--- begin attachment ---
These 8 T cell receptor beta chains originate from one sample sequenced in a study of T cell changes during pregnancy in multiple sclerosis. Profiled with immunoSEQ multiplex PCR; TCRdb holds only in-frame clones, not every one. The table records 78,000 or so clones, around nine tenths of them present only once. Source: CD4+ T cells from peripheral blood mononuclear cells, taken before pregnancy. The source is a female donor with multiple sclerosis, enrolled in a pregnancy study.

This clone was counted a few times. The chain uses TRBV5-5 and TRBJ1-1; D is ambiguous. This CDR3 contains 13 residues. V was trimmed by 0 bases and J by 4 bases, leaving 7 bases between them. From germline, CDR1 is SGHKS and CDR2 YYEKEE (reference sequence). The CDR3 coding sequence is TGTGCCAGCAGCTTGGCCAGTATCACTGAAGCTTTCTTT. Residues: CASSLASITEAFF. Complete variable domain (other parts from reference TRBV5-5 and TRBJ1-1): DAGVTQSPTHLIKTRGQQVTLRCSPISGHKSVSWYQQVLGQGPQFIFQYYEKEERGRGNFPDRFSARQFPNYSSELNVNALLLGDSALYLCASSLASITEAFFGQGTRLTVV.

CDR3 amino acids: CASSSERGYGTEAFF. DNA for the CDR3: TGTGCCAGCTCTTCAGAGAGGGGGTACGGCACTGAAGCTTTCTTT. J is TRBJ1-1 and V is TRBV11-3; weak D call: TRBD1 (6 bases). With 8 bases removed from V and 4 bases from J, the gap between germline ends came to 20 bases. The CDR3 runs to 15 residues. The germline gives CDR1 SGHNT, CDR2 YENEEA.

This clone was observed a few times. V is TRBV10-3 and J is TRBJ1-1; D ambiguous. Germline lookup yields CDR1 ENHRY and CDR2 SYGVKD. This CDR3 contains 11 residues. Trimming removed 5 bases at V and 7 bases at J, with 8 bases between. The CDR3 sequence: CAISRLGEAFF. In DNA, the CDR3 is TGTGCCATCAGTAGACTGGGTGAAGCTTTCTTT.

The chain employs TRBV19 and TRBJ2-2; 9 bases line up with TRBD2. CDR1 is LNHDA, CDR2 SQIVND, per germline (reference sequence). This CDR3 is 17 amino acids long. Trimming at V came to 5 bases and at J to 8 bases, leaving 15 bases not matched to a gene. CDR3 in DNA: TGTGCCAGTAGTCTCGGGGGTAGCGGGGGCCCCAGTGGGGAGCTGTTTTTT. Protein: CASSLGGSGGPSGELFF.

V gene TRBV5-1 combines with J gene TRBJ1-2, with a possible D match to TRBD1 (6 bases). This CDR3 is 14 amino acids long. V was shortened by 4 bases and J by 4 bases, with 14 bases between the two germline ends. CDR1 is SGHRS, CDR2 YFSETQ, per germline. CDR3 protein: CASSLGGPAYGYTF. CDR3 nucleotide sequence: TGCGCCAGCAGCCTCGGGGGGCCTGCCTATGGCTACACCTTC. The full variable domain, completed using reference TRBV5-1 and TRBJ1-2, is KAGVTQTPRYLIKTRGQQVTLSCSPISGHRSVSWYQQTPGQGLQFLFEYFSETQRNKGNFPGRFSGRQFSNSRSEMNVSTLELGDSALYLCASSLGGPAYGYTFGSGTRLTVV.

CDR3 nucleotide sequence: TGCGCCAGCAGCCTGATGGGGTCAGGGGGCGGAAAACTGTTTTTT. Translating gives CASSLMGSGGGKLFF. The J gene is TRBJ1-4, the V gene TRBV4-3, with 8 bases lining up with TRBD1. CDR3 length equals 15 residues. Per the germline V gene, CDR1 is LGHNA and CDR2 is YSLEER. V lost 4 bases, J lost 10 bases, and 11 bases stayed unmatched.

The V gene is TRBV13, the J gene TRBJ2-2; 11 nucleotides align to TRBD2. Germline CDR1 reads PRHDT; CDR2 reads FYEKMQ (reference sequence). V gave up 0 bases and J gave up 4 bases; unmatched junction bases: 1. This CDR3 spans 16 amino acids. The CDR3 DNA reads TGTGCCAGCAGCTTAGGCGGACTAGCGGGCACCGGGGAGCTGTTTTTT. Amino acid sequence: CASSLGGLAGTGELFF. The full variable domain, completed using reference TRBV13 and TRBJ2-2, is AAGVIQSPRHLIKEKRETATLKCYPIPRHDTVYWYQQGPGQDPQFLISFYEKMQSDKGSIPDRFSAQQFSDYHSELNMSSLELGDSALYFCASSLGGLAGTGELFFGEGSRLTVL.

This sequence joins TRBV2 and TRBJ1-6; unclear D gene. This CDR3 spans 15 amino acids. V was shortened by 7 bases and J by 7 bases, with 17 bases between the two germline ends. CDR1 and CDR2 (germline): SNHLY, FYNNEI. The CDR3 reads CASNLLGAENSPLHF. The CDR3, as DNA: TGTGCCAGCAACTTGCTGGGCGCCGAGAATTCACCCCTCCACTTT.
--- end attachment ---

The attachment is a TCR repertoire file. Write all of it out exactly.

These 8 T cell receptor beta chains originate from one sample sequenced in a study of T cell changes during pregnancy in multiple sclerosis. Profiled with immunoSEQ multiplex PCR; TCRdb holds only in-frame clones, not every one. The table records 78,000 or so clones, around nine tenths of them present only once. Source: CD4+ T cells from peripheral blood mononuclear cells, taken before pregnancy. The source is a female donor with multiple sclerosis, enrolled in a pregnancy study.

This clone was counted a few times. The chain uses TRBV5-5 and TRBJ1-1; D is ambiguous. This CDR3 contains 13 residues. V was trimmed by 0 bases and J by 4 bases, leaving 7 bases between them. From germline, CDR1 is SGHKS and CDR2 YYEKEE (reference sequence). The CDR3 coding sequence is TGTGCCAGCAGCTTGGCCAGTATCACTGAAGCTTTCTTT. Residues: CASSLASITEAFF. Complete variable domain (other parts from reference TRBV5-5 and TRBJ1-1): DAGVTQSPTHLIKTRGQQVTLRCSPISGHKSVSWYQQVLGQGPQFIFQYYEKEERGRGNFPDRFSARQFPNYSSELNVNALLLGDSALYLCASSLASITEAFFGQGTRLTVV.

CDR3 amino acids: CASSSERGYGTEAFF. DNA for the CDR3: TGTGCCAGCTCTTCAGAGAGGGGGTACGGCACTGAAGCTTTCTTT. J is TRBJ1-1 and V is TRBV11-3; weak D call: TRBD1 (6 bases). With 8 bases removed from V and 4 bases from J, the gap between germline ends came to 20 bases. The CDR3 runs to 15 residues. The germline gives CDR1 SGHNT, CDR2 YENEEA.

This clone was observed a few times. V is TRBV10-3 and J is TRBJ1-1; D ambiguous. Germline lookup yields CDR1 ENHRY and CDR2 SYGVKD. This CDR3 contains 11 residues. Trimming removed 5 bases at V and 7 bases at J, with 8 bases between. The CDR3 sequence: CAISRLGEAFF. In DNA, the CDR3 is TGTGCCATCAGTAGACTGGGTGAAGCTTTCTTT.

The chain employs TRBV19 and TRBJ2-2; 9 bases line up with TRBD2. CDR1 is LNHDA, CDR2 SQIVND, per germline (reference sequence). This CDR3 is 17 amino acids long. Trimming at V came to 5 bases and at J to 8 bases, leaving 15 bases not matched to a gene. CDR3 in DNA: TGTGCCAGTAGTCTCGGGGGTAGCGGGGGCCCCAGTGGGGAGCTGTTTTTT. Protein: CASSLGGSGGPSGELFF.

V gene TRBV5-1 combines with J gene TRBJ1-2, with a possible D match to TRBD1 (6 bases). This CDR3 is 14 amino acids long. V was shortened by 4 bases and J by 4 bases, with 14 bases between the two germline ends. CDR1 is SGHRS, CDR2 YFSETQ, per germline. CDR3 protein: CASSLGGPAYGYTF. CDR3 nucleotide sequence: TGCGCCAGCAGCCTCGGGGGGCCTGCCTATGGCTACACCTTC. The full variable domain, completed using reference TRBV5-1 and TRBJ1-2, is KAGVTQTPRYLIKTRGQQVTLSCSPISGHRSVSWYQQTPGQGLQFLFEYFSETQRNKGNFPGRFSGRQFSNSRSEMNVSTLELGDSALYLCASSLGGPAYGYTFGSGTRLTVV.

CDR3 nucleotide sequence: TGCGCCAGCAGCCTGATGGGGTCAGGGGGCGGAAAACTGTTTTTT. Translating gives CASSLMGSGGGKLFF. The J gene is TRBJ1-4, the V gene TRBV4-3, with 8 bases lining up with TRBD1. CDR3 length equals 15 residues. Per the germline V gene, CDR1 is LGHNA and CDR2 is YSLEER. V lost 4 bases, J lost 10 bases, and 11 bases stayed unmatched.

The V gene is TRBV13, the J gene TRBJ2-2; 11 nucleotides align to TRBD2. Germline CDR1 reads PRHDT; CDR2 reads FYEKMQ (reference sequence). V gave up 0 bases and J gave up 4 bases; unmatched junction bases: 1. This CDR3 spans 16 amino acids. The CDR3 DNA reads TGTGCCAGCAGCTTAGGCGGACTAGCGGGCACCGGGGAGCTGTTTTTT. Amino acid sequence: CASSLGGLAGTGELFF. The full variable domain, completed using reference TRBV13 and TRBJ2-2, is AAGVIQSPRHLIKEKRETATLKCYPIPRHDTVYWYQQGPGQDPQFLISFYEKMQSDKGSIPDRFSAQQFSDYHSELNMSSLELGDSALYFCASSLGGLAGTGELFFGEGSRLTVL.

This sequence joins TRBV2 and TRBJ1-6; unclear D gene. This CDR3 spans 15 amino acids. V was shortened by 7 bases and J by 7 bases, with 17 bases between the two germline ends. CDR1 and CDR2 (germline): SNHLY, FYNNEI. The CDR3 reads CASNLLGAENSPLHF. The CDR3, as DNA: TGTGCCAGCAACTTGCTGGGCGCCGAGAATTCACCCCTCCACTTT.